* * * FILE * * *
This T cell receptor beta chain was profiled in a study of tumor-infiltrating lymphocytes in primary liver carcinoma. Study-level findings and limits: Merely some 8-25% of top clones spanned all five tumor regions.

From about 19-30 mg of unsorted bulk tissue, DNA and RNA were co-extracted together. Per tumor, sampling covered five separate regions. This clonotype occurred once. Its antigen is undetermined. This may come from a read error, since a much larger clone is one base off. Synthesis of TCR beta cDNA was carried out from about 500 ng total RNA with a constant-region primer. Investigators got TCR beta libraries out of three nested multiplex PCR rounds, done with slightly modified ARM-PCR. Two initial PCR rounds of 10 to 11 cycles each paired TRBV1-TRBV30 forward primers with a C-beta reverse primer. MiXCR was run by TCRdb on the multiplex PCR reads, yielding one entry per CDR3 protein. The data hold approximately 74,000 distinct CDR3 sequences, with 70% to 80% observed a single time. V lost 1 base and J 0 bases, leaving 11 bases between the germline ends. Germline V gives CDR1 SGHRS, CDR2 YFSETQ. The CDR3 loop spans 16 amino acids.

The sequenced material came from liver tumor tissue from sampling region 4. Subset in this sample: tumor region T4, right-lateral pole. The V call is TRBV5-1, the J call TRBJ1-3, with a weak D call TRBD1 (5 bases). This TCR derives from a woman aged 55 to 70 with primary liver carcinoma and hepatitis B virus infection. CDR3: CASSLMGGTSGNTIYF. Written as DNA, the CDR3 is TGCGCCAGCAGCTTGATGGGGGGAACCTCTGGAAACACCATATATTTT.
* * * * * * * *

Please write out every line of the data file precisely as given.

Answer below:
This T cell receptor beta chain was profiled in a study of tumor-infiltrating lymphocytes in primary liver carcinoma. Study-level findings and limits: Merely some 8-25% of top clones spanned all five tumor regions.

From about 19-30 mg of unsorted bulk tissue, DNA and RNA were co-extracted together. Per tumor, sampling covered five separate regions. This clonotype occurred once. Its antigen is undetermined. This may come from a read error, since a much larger clone is one base off. Synthesis of TCR beta cDNA was carried out from about 500 ng total RNA with a constant-region primer. Investigators got TCR beta libraries out of three nested multiplex PCR rounds, done with slightly modified ARM-PCR. Two initial PCR rounds of 10 to 11 cycles each paired TRBV1-TRBV30 forward primers with a C-beta reverse primer. MiXCR was run by TCRdb on the multiplex PCR reads, yielding one entry per CDR3 protein. The data hold approximately 74,000 distinct CDR3 sequences, with 70% to 80% observed a single time. V lost 1 base and J 0 bases, leaving 11 bases between the germline ends. Germline V gives CDR1 SGHRS, CDR2 YFSETQ. The CDR3 loop spans 16 amino acids.

The sequenced material came from liver tumor tissue from sampling region 4. Subset in this sample: tumor region T4, right-lateral pole. The V call is TRBV5-1, the J call TRBJ1-3, with a weak D call TRBD1 (5 bases). This TCR derives from a woman aged 55 to 70 with primary liver carcinoma and hepatitis B virus infection. CDR3: CASSLMGGTSGNTIYF. Written as DNA, the CDR3 is TGCGCCAGCAGCTTGATGGGGGGAACCTCTGGAAACACCATATATTTT.